It’s time for the human brain to look to the future, but what will that future be? There’s a lot of updating going on already. The brain is making bigger news than genes, which wasn’t so twenty years ago. The standard model of the brain was a stable, porrridgy gray mass that couldn’t heal itself or even grow new brain cells. A standard way to warn about the damage done by alcohol was to point out how many million brain cells were killed off by heavy drinking, cells that would never be replaced. But this old brain model has proved to be either wrong or incomplete.
The latest model reverses most of the accepted beliefs from the past. We now see the brain as dynamic, not fixed. Its processes are so “soft-wired” that new pathways are formed by everyday behavior, habits, and conditioning. Stem cells exist in the brain, allowing for newborn neurons at every stage of life. And the injured brain can regenerate and heal itself, shifting a lost function to a new, undamaged area of itself. None of these things are disputed anymore. Everyone in the field is excited about the next big breakthroughs in neurology, whatever they may be.
My bet is on quantum biology, which hopes to link the brain as we know it to a completely new world, where physics has defined reality in terms of uncertainty, wave and particle duality, and relativity. “Quantum” has become a cliché, but not when it comes to the brain, because only in the quantum field can we hope to unravel the brain’s most profound mysteries, such as where thoughts come from and why we are conscious in the first place. Let me outline a few basics so that the next revolution won’t come as a shock — lots of work on the quantum brain has already been done, and it’s stirring up considerable controversy.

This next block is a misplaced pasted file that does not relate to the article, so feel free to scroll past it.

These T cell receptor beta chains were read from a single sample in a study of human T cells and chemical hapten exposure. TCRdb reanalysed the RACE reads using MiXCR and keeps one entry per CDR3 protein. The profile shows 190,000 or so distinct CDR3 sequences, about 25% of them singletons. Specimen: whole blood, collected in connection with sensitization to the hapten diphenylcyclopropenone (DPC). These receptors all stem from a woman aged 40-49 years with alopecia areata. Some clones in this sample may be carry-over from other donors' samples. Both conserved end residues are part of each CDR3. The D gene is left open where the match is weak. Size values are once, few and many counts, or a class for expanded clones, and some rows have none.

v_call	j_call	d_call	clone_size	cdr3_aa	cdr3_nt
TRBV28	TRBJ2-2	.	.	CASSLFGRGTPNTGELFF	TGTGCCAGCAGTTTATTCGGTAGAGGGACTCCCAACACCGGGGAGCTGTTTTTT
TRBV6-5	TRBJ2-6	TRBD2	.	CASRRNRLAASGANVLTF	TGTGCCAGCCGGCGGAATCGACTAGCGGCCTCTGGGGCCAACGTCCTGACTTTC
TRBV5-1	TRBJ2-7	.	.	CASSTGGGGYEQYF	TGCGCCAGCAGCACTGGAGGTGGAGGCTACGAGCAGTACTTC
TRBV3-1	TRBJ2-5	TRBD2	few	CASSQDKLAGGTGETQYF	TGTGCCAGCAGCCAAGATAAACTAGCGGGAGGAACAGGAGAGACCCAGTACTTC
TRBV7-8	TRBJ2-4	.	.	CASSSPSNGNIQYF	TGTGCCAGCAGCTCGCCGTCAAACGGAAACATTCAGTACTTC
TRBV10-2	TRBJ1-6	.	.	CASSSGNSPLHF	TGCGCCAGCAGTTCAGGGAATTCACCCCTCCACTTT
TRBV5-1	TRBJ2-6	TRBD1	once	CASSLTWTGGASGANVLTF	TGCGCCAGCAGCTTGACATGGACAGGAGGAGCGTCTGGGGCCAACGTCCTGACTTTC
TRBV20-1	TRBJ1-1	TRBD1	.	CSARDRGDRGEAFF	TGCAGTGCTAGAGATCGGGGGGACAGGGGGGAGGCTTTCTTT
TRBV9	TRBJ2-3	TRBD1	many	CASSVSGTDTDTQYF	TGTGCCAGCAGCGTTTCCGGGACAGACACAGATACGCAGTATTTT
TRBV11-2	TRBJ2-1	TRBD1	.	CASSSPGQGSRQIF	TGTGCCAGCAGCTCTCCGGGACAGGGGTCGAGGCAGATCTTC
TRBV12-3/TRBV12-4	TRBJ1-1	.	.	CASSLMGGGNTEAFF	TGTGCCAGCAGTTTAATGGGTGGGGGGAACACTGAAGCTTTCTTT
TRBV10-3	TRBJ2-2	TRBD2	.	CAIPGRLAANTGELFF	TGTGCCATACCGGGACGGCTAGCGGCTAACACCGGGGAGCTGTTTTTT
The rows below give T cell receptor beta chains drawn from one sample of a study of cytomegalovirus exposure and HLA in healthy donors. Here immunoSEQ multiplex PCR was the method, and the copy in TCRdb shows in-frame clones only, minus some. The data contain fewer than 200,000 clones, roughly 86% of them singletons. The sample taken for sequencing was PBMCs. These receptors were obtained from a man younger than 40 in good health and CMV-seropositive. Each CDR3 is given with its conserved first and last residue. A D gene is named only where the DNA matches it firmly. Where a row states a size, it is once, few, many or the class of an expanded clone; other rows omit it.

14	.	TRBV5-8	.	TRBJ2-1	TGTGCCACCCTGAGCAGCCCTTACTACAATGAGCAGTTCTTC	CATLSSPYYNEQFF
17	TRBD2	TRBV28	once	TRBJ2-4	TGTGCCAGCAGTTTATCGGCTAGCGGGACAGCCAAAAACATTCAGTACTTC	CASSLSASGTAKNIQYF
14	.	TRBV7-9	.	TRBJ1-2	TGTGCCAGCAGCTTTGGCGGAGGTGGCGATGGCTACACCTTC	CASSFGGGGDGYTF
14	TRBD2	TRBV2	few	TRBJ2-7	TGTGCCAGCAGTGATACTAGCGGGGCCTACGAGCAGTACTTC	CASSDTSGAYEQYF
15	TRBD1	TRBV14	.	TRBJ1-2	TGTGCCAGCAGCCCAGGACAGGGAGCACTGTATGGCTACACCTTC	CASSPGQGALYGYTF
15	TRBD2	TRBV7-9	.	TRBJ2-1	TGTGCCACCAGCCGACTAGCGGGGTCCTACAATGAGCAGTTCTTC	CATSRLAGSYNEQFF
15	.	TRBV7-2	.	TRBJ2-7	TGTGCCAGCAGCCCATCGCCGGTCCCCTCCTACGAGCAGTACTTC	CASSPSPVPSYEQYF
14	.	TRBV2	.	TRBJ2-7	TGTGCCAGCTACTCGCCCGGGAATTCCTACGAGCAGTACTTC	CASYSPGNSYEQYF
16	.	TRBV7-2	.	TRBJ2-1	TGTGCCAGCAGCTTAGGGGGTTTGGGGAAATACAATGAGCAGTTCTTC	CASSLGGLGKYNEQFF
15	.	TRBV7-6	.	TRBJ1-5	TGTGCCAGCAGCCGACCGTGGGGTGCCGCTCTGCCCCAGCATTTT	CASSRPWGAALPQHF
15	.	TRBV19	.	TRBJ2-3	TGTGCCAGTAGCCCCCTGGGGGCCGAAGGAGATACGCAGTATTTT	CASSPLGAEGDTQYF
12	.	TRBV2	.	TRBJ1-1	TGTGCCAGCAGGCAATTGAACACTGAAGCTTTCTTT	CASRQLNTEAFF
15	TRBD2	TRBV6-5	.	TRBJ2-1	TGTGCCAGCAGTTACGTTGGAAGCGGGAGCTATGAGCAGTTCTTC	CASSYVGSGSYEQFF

Right now, if you want to explain how the brain thinks, the ruling theory comes from computer science. It seems like a natural fit. Computers process information, and so does the brain. Digital language is based on two letters (0 and 1), while neurons use positive and negative, the opposite charges of chemical ions. Computers have hardware and software, which seems to fit the brain’s billions of neurons (the hardware) that support language, sensations, memories, and so on (the software). Because we know a great deal more about computers than we do about the brain, science finds itself in a strange reversal. Instead of looking at the brain to tell us how computers work, it uses computers to teach the brain how it is functioning.
Quantum biology doesn’t agree with this approach. The noted British physicist Roger Penrose started tearing down the accepted explanations when he declared that the brain can’t be reduced to mechanical formulas. There is no mathematics that can infallibly program a brain cell. Penrose didn’t mean that the math got too complex, even though the brain’s hundred billion neurons would certainly need a mammoth supercomputer to be duplicated. Penrose had a far more crushing point to make. The brain is working through quantum calculations, he said, because until a brain cell picks which process to favor, both choices exist simultaneously. Such “indeterminacy” has long existed in the way physics explains the nature of light, which can be either a particle or a wave in its behavior. Until a photon “decides” which way to behave, the possibility of wave and particle exist together.